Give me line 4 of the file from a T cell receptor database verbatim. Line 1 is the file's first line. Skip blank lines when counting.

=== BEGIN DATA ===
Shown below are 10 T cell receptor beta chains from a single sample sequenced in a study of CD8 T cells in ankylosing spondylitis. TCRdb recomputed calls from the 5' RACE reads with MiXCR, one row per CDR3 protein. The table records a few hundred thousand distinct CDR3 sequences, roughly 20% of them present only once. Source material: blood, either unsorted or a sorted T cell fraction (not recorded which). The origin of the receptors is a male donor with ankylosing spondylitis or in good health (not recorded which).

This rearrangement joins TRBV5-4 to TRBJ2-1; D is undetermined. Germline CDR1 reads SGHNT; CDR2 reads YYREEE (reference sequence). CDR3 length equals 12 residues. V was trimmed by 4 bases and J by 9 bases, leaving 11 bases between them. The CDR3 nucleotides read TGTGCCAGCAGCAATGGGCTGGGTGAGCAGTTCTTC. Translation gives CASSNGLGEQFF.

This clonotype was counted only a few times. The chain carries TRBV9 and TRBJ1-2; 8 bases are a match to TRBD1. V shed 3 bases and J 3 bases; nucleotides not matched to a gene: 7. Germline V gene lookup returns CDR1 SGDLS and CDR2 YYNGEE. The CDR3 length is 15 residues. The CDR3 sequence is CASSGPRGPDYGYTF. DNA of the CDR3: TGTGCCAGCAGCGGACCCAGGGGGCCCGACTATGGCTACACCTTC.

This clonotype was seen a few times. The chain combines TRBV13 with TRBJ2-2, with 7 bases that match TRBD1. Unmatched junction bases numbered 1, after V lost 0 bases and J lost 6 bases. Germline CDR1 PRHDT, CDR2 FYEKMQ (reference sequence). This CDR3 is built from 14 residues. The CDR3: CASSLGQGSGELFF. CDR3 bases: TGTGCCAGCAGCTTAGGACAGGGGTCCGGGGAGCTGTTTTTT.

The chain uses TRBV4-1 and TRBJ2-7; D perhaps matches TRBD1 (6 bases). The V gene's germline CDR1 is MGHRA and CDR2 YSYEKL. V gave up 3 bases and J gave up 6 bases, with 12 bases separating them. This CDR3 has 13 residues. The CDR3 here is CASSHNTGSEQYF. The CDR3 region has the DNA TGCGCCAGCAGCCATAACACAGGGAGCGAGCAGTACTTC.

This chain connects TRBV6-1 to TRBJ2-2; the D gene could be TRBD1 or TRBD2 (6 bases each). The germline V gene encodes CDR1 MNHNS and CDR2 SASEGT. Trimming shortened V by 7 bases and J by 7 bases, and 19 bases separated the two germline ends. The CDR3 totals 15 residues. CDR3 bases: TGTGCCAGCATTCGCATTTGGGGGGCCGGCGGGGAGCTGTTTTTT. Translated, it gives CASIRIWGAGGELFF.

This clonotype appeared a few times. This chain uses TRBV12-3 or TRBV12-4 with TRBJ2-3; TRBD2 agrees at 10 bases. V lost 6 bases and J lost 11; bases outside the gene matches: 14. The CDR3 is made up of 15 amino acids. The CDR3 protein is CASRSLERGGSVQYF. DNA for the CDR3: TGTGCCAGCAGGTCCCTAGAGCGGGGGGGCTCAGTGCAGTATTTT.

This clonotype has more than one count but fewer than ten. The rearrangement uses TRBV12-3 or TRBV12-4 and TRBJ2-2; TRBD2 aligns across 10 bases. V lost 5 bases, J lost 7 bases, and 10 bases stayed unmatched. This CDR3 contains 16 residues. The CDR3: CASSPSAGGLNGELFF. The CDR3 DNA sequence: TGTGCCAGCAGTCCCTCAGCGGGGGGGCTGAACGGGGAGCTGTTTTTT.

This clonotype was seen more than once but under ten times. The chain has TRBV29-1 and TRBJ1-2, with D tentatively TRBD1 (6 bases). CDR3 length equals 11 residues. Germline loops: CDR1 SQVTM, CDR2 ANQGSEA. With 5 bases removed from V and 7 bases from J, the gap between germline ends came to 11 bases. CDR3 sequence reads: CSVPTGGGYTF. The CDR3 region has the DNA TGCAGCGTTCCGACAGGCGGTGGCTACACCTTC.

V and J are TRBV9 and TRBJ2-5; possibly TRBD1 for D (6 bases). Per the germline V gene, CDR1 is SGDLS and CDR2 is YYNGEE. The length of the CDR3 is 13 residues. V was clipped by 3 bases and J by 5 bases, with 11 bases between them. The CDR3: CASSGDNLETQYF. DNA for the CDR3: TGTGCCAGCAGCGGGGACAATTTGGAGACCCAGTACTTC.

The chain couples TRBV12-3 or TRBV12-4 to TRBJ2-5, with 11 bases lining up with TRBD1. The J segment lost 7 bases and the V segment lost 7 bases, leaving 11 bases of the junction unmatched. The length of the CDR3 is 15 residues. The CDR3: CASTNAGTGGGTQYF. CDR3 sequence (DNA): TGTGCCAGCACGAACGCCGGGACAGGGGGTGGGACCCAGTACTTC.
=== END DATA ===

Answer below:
This clonotype was seen a few times. The chain combines TRBV13 with TRBJ2-2, with 7 bases that match TRBD1. Unmatched junction bases numbered 1, after V lost 0 bases and J lost 6 bases. Germline CDR1 PRHDT, CDR2 FYEKMQ (reference sequence). This CDR3 is built from 14 residues. The CDR3: CASSLGQGSGELFF. CDR3 bases: TGTGCCAGCAGCTTAGGACAGGGGTCCGGGGAGCTGTTTTTT.